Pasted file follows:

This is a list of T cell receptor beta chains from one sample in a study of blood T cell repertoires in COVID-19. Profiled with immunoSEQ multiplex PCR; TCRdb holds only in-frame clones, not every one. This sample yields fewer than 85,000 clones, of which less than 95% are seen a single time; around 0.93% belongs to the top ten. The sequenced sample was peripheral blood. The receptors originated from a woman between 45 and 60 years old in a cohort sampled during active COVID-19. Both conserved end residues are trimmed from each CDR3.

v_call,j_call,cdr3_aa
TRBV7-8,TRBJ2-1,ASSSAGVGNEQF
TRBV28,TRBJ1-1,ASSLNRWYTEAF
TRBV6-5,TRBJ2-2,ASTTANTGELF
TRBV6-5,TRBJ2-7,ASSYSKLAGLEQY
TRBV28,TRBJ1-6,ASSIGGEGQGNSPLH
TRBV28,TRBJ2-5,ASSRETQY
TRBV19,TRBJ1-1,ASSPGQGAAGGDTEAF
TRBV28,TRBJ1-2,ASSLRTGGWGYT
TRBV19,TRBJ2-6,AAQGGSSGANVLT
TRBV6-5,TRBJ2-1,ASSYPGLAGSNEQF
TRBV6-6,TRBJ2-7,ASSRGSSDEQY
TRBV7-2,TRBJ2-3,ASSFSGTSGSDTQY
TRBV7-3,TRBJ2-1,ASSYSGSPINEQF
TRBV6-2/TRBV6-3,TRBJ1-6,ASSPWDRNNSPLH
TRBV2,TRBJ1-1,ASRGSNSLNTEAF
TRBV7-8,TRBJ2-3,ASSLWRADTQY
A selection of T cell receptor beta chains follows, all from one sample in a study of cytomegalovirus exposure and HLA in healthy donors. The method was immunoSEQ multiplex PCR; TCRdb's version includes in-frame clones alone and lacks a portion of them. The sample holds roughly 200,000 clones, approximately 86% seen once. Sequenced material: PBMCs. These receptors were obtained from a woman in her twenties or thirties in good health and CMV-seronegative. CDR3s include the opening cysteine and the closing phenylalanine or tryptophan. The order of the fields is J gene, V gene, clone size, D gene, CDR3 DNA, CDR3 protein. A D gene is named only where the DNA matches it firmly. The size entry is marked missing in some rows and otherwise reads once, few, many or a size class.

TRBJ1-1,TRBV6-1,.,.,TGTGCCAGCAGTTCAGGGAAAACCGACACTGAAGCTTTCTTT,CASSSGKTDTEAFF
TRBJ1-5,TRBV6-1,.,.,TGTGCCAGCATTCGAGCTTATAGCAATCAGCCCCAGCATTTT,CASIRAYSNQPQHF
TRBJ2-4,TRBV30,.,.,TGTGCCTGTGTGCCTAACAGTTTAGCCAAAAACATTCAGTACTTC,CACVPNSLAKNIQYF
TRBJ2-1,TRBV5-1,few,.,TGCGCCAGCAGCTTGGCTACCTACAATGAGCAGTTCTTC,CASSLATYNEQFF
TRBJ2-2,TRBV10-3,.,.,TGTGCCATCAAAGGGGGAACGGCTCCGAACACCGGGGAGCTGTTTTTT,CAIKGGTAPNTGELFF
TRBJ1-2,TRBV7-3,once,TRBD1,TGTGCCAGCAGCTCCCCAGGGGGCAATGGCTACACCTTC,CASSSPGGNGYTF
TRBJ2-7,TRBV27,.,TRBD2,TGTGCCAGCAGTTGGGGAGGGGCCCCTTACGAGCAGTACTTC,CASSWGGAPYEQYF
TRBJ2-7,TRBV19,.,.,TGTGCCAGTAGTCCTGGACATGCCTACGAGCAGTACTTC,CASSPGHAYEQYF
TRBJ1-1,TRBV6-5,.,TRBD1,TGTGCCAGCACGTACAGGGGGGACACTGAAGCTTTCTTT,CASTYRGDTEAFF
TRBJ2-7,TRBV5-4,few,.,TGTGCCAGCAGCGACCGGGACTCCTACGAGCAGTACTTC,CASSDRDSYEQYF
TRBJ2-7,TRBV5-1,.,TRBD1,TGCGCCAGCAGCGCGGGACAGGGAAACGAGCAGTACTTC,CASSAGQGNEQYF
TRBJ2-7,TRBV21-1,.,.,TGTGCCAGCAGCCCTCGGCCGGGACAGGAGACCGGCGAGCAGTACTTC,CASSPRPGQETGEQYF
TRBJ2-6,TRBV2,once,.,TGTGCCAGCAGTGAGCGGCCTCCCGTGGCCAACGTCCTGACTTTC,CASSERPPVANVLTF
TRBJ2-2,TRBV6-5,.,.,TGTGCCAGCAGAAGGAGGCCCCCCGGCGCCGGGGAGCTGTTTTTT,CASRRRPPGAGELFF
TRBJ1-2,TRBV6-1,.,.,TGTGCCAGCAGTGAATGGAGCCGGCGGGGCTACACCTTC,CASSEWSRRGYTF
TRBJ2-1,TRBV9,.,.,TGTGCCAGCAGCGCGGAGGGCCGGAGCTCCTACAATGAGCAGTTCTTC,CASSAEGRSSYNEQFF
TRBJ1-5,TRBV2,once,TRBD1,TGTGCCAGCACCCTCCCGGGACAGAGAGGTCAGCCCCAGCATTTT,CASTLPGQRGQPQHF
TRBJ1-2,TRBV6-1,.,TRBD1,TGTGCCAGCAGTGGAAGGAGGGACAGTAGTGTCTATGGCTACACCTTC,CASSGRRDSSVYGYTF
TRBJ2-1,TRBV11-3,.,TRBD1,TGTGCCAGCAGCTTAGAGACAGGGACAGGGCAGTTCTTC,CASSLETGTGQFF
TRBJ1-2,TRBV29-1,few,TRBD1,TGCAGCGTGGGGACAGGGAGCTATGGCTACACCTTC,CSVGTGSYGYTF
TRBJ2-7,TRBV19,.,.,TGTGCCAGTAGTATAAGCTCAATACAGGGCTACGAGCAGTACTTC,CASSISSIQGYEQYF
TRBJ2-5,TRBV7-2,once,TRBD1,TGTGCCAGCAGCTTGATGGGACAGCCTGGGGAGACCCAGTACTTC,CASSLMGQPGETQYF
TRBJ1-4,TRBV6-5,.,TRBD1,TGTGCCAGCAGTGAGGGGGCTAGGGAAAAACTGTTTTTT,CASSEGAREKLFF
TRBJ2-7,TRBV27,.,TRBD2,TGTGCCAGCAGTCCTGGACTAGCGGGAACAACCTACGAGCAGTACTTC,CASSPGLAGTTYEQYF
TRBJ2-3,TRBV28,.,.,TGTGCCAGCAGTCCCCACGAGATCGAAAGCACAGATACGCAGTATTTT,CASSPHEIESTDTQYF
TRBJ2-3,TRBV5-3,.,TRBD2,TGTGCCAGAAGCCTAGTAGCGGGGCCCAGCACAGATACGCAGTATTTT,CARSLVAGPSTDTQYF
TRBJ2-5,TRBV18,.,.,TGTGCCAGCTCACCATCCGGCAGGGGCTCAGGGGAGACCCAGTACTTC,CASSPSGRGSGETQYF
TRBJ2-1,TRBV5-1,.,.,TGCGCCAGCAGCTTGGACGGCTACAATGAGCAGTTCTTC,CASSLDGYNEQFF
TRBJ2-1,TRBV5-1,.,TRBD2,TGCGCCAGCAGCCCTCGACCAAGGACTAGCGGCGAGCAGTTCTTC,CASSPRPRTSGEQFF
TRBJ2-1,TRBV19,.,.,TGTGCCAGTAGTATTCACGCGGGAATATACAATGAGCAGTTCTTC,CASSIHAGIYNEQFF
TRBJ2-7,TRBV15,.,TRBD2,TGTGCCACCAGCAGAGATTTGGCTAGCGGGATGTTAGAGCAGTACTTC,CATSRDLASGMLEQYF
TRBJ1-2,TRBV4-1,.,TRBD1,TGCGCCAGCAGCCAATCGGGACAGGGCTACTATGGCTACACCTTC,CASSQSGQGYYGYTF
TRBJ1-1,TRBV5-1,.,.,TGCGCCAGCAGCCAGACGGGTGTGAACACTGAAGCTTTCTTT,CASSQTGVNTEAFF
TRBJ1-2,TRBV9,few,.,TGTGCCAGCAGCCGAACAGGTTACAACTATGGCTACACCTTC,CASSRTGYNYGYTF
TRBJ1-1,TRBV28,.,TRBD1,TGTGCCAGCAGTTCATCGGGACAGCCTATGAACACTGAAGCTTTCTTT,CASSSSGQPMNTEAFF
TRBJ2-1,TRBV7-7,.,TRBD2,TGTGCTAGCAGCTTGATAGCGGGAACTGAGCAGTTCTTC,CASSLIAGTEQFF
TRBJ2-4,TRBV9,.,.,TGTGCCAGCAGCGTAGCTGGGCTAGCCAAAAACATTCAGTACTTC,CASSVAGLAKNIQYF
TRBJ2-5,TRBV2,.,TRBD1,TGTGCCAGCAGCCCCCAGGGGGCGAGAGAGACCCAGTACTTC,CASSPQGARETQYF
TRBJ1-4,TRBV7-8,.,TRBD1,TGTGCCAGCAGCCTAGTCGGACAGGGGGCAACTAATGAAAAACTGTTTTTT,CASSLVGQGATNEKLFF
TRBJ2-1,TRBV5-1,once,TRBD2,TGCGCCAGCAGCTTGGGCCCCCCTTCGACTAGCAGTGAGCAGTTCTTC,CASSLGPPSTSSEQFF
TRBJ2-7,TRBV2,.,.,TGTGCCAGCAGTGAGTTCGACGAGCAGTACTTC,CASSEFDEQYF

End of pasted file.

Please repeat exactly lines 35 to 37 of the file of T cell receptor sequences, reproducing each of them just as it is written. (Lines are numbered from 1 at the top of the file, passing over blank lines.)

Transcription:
TRBJ2-1,TRBV9,.,.,TGTGCCAGCAGCGCGGAGGGCCGGAGCTCCTACAATGAGCAGTTCTTC,CASSAEGRSSYNEQFF
TRBJ1-5,TRBV2,once,TRBD1,TGTGCCAGCACCCTCCCGGGACAGAGAGGTCAGCCCCAGCATTTT,CASTLPGQRGQPQHF
TRBJ1-2,TRBV6-1,.,TRBD1,TGTGCCAGCAGTGGAAGGAGGGACAGTAGTGTCTATGGCTACACCTTC,CASSGRRDSSVYGYTF